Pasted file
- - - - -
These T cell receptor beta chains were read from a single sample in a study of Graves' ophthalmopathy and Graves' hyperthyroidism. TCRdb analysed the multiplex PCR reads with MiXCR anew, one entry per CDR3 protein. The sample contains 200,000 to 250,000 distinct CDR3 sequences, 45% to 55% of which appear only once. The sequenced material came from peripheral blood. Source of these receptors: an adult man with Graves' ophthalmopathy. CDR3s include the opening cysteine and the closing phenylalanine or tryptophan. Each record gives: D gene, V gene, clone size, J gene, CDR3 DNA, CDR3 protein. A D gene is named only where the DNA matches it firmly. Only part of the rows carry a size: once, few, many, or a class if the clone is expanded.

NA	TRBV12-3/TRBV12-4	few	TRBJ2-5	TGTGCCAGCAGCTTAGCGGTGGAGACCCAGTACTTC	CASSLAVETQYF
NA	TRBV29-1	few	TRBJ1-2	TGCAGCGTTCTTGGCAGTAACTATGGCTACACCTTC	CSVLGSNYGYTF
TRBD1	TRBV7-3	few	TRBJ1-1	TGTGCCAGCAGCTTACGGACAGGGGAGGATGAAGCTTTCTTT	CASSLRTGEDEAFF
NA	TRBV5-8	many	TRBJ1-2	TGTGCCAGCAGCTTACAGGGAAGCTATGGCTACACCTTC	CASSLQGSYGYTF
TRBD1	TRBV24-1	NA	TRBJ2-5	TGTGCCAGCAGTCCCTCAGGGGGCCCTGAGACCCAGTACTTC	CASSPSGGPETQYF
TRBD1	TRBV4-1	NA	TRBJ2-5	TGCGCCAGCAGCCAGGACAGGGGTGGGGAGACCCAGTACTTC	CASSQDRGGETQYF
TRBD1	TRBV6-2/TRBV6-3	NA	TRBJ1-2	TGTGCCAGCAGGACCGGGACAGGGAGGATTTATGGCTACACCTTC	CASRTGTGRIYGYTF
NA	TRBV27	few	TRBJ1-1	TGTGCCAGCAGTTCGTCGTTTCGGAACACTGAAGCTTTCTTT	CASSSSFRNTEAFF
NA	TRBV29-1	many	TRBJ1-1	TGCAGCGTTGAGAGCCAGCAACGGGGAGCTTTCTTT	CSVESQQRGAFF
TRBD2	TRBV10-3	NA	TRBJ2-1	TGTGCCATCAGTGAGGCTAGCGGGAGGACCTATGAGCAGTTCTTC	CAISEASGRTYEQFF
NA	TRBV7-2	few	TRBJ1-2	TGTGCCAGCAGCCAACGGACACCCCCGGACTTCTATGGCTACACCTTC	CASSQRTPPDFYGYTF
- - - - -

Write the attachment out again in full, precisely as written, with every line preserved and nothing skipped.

These T cell receptor beta chains were read from a single sample in a study of Graves' ophthalmopathy and Graves' hyperthyroidism. TCRdb analysed the multiplex PCR reads with MiXCR anew, one entry per CDR3 protein. The sample contains 200,000 to 250,000 distinct CDR3 sequences, 45% to 55% of which appear only once. The sequenced material came from peripheral blood. Source of these receptors: an adult man with Graves' ophthalmopathy. CDR3s include the opening cysteine and the closing phenylalanine or tryptophan. Each record gives: D gene, V gene, clone size, J gene, CDR3 DNA, CDR3 protein. A D gene is named only where the DNA matches it firmly. Only part of the rows carry a size: once, few, many, or a class if the clone is expanded.

NA	TRBV12-3/TRBV12-4	few	TRBJ2-5	TGTGCCAGCAGCTTAGCGGTGGAGACCCAGTACTTC	CASSLAVETQYF
NA	TRBV29-1	few	TRBJ1-2	TGCAGCGTTCTTGGCAGTAACTATGGCTACACCTTC	CSVLGSNYGYTF
TRBD1	TRBV7-3	few	TRBJ1-1	TGTGCCAGCAGCTTACGGACAGGGGAGGATGAAGCTTTCTTT	CASSLRTGEDEAFF
NA	TRBV5-8	many	TRBJ1-2	TGTGCCAGCAGCTTACAGGGAAGCTATGGCTACACCTTC	CASSLQGSYGYTF
TRBD1	TRBV24-1	NA	TRBJ2-5	TGTGCCAGCAGTCCCTCAGGGGGCCCTGAGACCCAGTACTTC	CASSPSGGPETQYF
TRBD1	TRBV4-1	NA	TRBJ2-5	TGCGCCAGCAGCCAGGACAGGGGTGGGGAGACCCAGTACTTC	CASSQDRGGETQYF
TRBD1	TRBV6-2/TRBV6-3	NA	TRBJ1-2	TGTGCCAGCAGGACCGGGACAGGGAGGATTTATGGCTACACCTTC	CASRTGTGRIYGYTF
NA	TRBV27	few	TRBJ1-1	TGTGCCAGCAGTTCGTCGTTTCGGAACACTGAAGCTTTCTTT	CASSSSFRNTEAFF
NA	TRBV29-1	many	TRBJ1-1	TGCAGCGTTGAGAGCCAGCAACGGGGAGCTTTCTTT	CSVESQQRGAFF
TRBD2	TRBV10-3	NA	TRBJ2-1	TGTGCCATCAGTGAGGCTAGCGGGAGGACCTATGAGCAGTTCTTC	CAISEASGRTYEQFF
NA	TRBV7-2	few	TRBJ1-2	TGTGCCAGCAGCCAACGGACACCCCCGGACTTCTATGGCTACACCTTC	CASSQRTPPDFYGYTF